Brexit a "remarkable opportunity" to make City of London more competitive -lawmakers

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Skyscrapers in The City of London financial district are seen in London, Britain, September 14, 2020. REUTERS/Hannah McKay

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LONDON, Feb 17 (Reuters) - Britain's departure from the European Union is a "remarkable opportunity" to make financial rules more competitive to keep the City of London ahead of global rivals after Brexit, a cross-party parliamentary report said on Wednesday.

The All-Party Parliamentary Group (APPG) on financial services said that for Britain's 130-billion pound financial sector to stand any hope of remaining ahead of the "chasing pack", it must stay globally competitive.

Leaving the EU means financial rules will in future be drafted nationally, making UK regulators far more powerful, which requires tighter parliamentary scrutiny and guidance, the report said.

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"This could mean ensuring global competitiveness is embedded in the general principles set for the sector’s regulators, while at the same time retaining oversight to ensure the highest possible standards are maintained," the report said.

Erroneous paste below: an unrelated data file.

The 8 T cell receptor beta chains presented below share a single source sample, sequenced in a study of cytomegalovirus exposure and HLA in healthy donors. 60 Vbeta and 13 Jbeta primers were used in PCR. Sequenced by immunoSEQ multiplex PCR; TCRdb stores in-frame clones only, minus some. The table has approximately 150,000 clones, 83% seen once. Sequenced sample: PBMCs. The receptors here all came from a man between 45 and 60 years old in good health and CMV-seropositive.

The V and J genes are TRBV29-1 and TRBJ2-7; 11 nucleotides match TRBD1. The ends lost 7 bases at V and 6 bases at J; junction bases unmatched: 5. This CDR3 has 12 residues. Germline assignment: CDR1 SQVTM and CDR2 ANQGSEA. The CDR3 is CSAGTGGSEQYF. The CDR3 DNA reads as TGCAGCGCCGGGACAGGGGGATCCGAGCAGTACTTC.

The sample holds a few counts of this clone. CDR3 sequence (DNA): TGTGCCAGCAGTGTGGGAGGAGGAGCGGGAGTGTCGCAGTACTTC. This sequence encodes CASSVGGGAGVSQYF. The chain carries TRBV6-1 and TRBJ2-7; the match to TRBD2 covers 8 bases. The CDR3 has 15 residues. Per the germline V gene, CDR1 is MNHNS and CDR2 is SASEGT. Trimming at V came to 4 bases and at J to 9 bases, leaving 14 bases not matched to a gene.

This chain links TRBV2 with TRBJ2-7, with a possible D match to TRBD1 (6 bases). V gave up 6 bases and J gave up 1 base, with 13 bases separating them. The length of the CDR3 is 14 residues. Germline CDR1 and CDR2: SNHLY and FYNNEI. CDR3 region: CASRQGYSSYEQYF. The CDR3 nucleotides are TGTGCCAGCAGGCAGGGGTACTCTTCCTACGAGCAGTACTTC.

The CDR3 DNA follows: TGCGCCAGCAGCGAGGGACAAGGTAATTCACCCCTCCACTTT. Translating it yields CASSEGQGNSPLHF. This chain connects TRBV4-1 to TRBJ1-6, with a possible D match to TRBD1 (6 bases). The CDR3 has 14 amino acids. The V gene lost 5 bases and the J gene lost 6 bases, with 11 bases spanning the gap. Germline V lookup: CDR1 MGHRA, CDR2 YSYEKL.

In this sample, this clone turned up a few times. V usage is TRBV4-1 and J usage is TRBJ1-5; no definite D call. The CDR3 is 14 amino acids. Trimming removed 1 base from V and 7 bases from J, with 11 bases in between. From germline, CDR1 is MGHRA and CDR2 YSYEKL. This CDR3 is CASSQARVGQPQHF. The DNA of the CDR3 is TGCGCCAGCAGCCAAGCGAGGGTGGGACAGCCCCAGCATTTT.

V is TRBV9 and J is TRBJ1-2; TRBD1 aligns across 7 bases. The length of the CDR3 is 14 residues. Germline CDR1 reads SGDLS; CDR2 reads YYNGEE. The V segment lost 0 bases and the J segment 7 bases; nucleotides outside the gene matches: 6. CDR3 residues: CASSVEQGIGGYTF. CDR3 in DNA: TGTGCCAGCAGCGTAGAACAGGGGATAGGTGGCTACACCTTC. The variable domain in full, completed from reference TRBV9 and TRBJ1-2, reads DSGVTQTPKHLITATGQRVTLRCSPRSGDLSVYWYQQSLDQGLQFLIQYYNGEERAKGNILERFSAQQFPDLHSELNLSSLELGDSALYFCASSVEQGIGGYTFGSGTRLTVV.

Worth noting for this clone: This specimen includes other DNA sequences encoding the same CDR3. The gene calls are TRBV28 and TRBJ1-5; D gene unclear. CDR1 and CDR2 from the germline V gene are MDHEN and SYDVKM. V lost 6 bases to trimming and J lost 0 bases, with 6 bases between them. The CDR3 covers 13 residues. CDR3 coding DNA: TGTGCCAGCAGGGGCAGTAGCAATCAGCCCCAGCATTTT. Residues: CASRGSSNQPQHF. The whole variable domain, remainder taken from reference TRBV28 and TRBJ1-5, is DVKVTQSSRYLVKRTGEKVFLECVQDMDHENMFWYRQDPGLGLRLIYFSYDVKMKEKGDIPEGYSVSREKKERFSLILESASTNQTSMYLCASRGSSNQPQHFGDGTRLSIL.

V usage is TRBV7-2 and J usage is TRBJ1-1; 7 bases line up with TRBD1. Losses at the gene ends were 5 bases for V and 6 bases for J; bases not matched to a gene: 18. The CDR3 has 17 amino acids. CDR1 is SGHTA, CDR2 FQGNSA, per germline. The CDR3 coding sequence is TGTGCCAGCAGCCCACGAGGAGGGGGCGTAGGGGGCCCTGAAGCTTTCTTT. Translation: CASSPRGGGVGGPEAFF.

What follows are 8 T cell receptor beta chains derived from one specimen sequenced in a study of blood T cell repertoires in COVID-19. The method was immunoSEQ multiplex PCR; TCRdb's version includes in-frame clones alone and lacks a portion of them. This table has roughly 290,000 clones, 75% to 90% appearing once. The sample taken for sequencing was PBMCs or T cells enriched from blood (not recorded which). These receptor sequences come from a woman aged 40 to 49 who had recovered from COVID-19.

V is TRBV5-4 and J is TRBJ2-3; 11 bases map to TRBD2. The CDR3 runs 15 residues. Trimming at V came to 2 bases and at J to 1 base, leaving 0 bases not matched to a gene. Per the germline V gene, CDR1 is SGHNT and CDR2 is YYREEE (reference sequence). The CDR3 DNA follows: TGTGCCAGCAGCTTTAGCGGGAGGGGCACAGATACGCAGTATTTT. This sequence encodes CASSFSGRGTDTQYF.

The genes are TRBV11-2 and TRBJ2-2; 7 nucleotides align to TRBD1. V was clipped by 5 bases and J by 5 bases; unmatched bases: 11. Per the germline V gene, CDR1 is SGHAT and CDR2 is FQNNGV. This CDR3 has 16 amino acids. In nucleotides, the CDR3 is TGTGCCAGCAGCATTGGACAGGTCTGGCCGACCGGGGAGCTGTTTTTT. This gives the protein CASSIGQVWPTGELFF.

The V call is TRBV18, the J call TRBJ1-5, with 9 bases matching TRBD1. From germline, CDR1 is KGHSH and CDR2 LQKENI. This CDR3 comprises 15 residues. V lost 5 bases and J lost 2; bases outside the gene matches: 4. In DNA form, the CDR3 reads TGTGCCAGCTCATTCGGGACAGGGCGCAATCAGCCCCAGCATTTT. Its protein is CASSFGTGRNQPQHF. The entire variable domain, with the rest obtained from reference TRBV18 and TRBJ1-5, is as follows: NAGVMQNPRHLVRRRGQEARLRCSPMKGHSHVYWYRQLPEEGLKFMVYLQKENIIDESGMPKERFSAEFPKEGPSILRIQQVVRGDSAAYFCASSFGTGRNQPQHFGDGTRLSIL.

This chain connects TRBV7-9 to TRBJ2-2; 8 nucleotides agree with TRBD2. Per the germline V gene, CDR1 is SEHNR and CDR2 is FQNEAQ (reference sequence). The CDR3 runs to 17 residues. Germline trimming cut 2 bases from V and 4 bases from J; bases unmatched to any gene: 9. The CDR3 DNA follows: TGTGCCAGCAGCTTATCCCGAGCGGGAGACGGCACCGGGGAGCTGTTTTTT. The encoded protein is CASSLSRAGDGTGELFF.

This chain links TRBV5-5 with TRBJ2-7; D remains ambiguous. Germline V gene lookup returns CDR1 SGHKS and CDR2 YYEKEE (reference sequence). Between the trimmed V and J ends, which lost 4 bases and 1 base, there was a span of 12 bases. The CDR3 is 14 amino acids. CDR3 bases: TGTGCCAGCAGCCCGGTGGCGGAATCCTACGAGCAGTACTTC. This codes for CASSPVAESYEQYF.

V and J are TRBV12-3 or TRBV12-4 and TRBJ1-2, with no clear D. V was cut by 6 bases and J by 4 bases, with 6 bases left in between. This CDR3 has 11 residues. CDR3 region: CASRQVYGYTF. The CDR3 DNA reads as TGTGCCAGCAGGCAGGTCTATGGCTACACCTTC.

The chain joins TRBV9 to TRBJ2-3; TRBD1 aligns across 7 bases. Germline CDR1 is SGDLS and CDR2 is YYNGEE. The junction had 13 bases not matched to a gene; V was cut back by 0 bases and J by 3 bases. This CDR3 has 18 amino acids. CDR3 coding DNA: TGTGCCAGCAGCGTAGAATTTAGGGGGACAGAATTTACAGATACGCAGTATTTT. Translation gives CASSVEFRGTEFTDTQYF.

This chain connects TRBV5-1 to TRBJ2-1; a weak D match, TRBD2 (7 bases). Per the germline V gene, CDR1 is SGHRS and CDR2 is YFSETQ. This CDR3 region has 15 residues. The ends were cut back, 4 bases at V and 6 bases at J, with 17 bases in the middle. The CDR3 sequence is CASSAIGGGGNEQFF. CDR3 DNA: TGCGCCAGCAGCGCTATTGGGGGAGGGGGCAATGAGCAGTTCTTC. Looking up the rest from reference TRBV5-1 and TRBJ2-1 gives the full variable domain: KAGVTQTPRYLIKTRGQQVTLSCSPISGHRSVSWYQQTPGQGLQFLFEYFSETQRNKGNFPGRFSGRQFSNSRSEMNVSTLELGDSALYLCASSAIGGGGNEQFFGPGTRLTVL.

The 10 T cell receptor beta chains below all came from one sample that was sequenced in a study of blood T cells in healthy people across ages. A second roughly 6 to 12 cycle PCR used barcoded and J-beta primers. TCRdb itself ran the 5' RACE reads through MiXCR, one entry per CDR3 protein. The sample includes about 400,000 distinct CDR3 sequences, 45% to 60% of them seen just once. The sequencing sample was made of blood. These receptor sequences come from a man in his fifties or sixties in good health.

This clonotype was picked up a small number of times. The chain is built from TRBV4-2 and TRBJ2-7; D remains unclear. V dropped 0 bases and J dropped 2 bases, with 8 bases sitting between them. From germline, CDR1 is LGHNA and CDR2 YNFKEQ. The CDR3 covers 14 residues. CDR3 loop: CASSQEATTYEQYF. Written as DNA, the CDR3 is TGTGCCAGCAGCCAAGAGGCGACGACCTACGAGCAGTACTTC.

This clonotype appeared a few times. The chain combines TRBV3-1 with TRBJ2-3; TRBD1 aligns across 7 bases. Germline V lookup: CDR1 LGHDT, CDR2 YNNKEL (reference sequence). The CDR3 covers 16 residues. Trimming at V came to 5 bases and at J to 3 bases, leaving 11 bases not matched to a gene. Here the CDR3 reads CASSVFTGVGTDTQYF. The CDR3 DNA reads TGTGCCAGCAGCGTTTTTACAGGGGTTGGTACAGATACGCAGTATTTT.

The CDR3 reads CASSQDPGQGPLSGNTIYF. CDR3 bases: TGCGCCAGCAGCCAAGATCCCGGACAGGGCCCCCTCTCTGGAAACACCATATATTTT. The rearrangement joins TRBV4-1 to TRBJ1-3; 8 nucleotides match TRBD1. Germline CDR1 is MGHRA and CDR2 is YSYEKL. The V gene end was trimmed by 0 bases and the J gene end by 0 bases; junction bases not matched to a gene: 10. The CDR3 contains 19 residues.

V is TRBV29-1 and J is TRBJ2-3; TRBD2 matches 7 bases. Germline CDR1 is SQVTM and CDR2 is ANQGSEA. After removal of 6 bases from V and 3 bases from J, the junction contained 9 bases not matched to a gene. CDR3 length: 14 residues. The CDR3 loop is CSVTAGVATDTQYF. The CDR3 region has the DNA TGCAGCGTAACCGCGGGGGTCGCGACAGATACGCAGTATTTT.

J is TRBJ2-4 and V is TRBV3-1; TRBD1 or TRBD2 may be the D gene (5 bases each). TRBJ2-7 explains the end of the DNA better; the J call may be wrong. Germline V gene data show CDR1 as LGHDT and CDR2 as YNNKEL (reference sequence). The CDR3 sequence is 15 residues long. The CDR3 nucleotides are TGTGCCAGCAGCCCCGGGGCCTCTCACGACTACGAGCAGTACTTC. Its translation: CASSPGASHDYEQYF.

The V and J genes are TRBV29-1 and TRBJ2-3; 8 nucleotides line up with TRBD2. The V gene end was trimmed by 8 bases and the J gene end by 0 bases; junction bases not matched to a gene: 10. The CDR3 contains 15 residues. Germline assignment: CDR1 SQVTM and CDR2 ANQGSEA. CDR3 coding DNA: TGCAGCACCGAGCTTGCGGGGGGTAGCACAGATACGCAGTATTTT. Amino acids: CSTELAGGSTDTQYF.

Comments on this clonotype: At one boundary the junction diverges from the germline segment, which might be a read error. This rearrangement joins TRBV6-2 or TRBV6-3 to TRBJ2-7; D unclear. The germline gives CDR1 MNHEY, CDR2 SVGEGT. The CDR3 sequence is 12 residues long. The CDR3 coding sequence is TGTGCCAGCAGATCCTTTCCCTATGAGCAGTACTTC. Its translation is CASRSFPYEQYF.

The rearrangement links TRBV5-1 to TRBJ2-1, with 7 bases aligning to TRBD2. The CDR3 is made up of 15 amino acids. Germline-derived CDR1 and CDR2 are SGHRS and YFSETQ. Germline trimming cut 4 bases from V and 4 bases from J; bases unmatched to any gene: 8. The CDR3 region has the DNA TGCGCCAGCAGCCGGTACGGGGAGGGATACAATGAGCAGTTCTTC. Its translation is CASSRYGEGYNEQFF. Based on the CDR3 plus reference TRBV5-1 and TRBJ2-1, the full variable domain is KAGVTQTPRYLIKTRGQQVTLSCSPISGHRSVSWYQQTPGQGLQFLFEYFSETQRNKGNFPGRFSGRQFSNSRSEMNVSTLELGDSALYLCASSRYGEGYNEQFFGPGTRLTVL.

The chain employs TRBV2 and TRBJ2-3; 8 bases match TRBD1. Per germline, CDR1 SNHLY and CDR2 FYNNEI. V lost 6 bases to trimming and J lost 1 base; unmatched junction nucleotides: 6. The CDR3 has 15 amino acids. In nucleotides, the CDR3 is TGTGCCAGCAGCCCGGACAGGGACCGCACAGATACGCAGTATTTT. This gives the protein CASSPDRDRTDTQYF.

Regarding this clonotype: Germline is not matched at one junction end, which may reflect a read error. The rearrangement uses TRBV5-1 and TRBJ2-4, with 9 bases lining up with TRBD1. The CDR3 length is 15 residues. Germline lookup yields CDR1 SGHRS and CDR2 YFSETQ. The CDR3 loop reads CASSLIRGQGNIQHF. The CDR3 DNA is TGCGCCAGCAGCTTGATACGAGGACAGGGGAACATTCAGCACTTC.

The overnight shift in euro share and swaps trading from London to Amsterdam and New York at the start of the year rang alarm bells among lawmakers, some of whom set up a new CityUnited think tank this week to push for a regulatory fightback.

But the Bank of England has said overarching "competitiveness" should not be one of its core objectives, while governor Andrew Bailey said the City should not be an "anything goes" financial centre.

The APPG report, which feeds into a finance ministry consultation on regulation after Brexit, said parliament should play a more forensic role in scrutinising watchdogs.

Brexit allows Britain to differ its treatment of retail and wholesale financial markets, the latter crucial to competing with a small number of global centres, it said.

It should be for parliament and not the regulators to help decide if it was worth aligning with EU financial rules in return for market access, it said.

So far Brussels has granted only limited, temporary access, saying it wants Britain to spell out its intentions to diverge from the bloc's rules.

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Reporting by Huw Jones; Editing by Kirsten Donovan

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